13. I worry about my bones deteriorating, my body breaking down, needing hip replacement, knee and rotator cuff surgery… Should I become less active in middle age?
If you're in your 40s, pick exercise that's gentler on your joints. For example, you can still run, but do it on the elliptical machine, which has no impact. Or swim, or do yoga.
The best way to maintain bone strength is to do weight-bearing exercises, either with weights or by using your body as the weight, which you do in yoga. Diet also matters. You want less alcohol and carbonated colas (which may interfere with the balance of calcium) and more vitamin D in your system. Exposure to sunlight converts cholesterol in the body into vitamin D, which in turn enables calcium to be deposited in your bones, so try to get 15 minutes of direct sun exposure at least two times a week. If that's not practical, take supplements that contain vitamin D and calcium. Start getting annual bone density screenings at 65; if there's a strong history of osteoporosis in your family, consult with your doctor.
I wouldn't stop doing fun sports for fear of breaking something. Yes, bad stuff happens, but as long as you're taking good care of your body, it's a remarkably versatile machine. — Mehmet Oz, MD
14. I worry that if my husband and I get divorced, he'll find a hundred women who want to replace me, whereas I will never find anyone. No, we're not splitting up…I'm just being pessimistic.
If there's no real basis for your concern, there might be some low self-esteem issues you should divert your attention to. Or you may be an "imaginative worrier," someone who invents different possible futures. When negative events are unlikely but possible, some choose to focus on the possibility, while others don't give it a second thought. Being aware of this classification and shifting these scenarios from "possible" to "highly unlikely" is a useful strategy for combating this kind of worry. — Gillian Butler, PHD, and Tony Hope, MD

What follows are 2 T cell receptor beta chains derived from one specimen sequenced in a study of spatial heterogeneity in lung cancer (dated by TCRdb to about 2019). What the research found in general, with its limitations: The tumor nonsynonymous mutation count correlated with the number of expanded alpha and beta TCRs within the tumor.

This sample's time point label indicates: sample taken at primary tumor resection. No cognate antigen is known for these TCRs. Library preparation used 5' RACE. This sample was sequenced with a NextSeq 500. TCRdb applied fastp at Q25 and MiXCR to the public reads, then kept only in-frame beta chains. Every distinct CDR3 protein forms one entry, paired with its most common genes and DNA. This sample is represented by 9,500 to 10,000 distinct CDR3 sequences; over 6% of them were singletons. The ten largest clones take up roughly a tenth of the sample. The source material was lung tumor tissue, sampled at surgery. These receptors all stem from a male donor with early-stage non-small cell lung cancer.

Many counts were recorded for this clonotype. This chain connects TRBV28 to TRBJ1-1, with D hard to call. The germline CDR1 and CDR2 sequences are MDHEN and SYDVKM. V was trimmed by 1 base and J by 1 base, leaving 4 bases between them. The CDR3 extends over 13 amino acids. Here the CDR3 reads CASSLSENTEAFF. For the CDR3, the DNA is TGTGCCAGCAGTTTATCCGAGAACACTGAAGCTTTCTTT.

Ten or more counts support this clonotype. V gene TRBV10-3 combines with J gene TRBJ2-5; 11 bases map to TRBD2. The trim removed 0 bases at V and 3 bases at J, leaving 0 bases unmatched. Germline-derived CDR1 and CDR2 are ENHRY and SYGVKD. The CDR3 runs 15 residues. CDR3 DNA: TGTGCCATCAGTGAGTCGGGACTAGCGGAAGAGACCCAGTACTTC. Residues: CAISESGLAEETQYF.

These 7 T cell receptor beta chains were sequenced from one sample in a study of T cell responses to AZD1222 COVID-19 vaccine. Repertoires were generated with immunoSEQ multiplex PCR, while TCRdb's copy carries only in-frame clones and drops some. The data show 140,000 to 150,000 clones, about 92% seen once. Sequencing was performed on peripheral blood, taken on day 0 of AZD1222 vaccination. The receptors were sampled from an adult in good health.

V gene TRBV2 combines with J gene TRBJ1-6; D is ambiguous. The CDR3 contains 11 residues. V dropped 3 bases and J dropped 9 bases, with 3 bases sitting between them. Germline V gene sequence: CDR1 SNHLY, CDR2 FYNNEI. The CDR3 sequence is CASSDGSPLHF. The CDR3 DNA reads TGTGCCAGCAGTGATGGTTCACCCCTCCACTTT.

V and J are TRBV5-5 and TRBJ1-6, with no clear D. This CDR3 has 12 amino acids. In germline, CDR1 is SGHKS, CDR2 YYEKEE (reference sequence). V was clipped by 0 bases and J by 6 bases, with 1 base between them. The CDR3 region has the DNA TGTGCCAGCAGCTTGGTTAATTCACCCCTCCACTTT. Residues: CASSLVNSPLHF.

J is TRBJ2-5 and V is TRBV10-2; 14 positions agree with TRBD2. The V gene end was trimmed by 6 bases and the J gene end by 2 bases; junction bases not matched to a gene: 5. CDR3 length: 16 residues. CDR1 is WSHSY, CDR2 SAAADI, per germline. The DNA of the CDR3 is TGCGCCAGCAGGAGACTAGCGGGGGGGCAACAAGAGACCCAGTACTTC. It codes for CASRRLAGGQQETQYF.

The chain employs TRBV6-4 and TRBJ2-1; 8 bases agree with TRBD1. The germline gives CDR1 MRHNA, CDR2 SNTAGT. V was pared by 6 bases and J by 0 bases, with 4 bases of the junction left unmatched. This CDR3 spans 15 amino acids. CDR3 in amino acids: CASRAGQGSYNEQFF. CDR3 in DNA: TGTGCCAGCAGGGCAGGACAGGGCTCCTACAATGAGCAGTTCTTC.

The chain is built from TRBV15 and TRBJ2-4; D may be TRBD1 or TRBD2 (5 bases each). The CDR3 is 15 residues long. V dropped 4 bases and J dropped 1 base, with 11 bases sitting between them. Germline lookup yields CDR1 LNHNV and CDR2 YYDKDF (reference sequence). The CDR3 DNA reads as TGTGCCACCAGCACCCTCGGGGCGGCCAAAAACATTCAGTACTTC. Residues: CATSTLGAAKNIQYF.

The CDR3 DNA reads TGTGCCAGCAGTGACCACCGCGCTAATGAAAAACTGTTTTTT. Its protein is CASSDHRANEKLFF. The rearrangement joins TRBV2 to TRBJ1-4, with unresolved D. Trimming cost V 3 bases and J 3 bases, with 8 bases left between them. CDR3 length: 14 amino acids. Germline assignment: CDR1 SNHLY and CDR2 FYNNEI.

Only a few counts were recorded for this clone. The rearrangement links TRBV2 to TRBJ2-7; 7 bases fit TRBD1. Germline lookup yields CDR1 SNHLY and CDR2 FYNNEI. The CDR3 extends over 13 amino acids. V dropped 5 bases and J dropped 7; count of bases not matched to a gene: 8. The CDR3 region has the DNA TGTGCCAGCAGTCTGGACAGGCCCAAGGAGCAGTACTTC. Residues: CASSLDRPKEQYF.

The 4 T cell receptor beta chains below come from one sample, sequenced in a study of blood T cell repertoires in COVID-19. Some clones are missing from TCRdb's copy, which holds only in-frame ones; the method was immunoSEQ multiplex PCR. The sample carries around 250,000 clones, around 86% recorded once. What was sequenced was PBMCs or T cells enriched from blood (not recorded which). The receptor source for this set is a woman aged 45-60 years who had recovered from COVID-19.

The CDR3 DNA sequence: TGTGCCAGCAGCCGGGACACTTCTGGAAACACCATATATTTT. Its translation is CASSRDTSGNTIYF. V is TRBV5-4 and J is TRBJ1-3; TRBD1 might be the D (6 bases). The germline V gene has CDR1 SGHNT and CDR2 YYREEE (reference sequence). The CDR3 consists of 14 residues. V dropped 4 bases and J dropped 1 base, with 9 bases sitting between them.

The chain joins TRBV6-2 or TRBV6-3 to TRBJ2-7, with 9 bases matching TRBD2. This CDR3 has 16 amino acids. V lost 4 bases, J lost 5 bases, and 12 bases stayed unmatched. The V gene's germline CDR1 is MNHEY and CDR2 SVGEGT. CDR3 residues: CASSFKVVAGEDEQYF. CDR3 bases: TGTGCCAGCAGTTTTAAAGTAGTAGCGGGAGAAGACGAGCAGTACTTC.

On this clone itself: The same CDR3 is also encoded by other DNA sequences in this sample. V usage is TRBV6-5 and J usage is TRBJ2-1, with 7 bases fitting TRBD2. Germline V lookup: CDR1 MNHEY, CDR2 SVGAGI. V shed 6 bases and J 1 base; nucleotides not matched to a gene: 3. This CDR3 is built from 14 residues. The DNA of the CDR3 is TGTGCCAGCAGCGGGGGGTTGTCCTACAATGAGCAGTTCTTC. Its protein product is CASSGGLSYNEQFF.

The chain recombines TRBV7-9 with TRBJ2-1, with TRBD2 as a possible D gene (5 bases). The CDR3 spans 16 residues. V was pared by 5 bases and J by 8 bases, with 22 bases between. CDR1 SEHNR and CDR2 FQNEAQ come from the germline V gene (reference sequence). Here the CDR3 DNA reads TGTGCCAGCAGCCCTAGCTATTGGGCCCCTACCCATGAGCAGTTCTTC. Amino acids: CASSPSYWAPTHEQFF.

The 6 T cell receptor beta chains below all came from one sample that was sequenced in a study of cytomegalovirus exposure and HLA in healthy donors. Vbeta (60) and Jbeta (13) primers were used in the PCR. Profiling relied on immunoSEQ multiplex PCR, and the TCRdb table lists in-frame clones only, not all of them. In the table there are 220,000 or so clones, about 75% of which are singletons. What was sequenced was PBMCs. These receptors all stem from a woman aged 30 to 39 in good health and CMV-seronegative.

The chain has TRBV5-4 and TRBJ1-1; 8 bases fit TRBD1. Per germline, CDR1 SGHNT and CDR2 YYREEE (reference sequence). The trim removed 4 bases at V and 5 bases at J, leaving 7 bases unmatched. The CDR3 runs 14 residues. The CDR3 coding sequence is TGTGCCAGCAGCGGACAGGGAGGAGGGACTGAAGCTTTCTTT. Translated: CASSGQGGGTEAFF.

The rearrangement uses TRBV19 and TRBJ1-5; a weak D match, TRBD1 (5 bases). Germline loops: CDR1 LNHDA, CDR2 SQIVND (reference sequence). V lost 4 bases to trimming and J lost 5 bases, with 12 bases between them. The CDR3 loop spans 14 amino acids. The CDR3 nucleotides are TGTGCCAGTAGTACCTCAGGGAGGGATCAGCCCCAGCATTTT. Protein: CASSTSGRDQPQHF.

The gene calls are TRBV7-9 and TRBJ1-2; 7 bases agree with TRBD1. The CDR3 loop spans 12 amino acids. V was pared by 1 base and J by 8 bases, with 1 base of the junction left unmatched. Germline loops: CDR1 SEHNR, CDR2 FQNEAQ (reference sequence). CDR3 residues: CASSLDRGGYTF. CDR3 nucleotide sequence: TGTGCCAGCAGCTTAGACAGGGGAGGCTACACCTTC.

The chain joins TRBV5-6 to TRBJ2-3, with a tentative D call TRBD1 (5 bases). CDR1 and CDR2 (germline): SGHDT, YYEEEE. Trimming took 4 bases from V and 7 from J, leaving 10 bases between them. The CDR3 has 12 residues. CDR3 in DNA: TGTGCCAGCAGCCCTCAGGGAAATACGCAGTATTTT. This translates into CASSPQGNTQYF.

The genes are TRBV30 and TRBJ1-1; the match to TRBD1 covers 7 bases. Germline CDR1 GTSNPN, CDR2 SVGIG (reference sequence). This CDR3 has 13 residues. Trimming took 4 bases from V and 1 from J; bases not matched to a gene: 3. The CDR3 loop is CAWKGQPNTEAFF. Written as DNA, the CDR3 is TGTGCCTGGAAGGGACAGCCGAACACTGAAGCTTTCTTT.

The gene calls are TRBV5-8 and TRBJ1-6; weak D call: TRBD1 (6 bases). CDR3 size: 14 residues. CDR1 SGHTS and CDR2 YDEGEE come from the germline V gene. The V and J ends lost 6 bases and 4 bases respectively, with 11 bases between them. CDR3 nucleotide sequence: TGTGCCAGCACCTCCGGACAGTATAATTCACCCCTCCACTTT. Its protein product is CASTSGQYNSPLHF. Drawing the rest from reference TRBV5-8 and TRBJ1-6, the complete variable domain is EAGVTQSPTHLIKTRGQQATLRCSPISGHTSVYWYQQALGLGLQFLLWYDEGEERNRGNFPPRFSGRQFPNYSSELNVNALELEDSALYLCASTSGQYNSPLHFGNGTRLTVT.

(Butler and Hope are coauthors of Managing Your Mind [Oxford].)
15. It feels as if I'm always shortchanging either my family or my job. Is it possible to balance them?
It's not a matter of balance; it's a matter of attitude. All you have to do is follow a simple formula: Wherever you are physically present, be mentally present. When you walk out your front door in the morning, leave the kids' grades, your bills, your grocery list at home, and turn your thoughts toward your job. When you get there, bring 100 percent of your attention to your workplace. You will be more efficient for being completely focused on the tasks at hand.
When you get home, bring all your attention to whoever or whatever is before you. Listen to your kids; don't think about work. Do the same when you converse with your partner. Your relationships will be richer for it. — Paul Wilson
(Wilson is a meditation teacher and the author of Perfect Balance [Tarcher/Penguin].)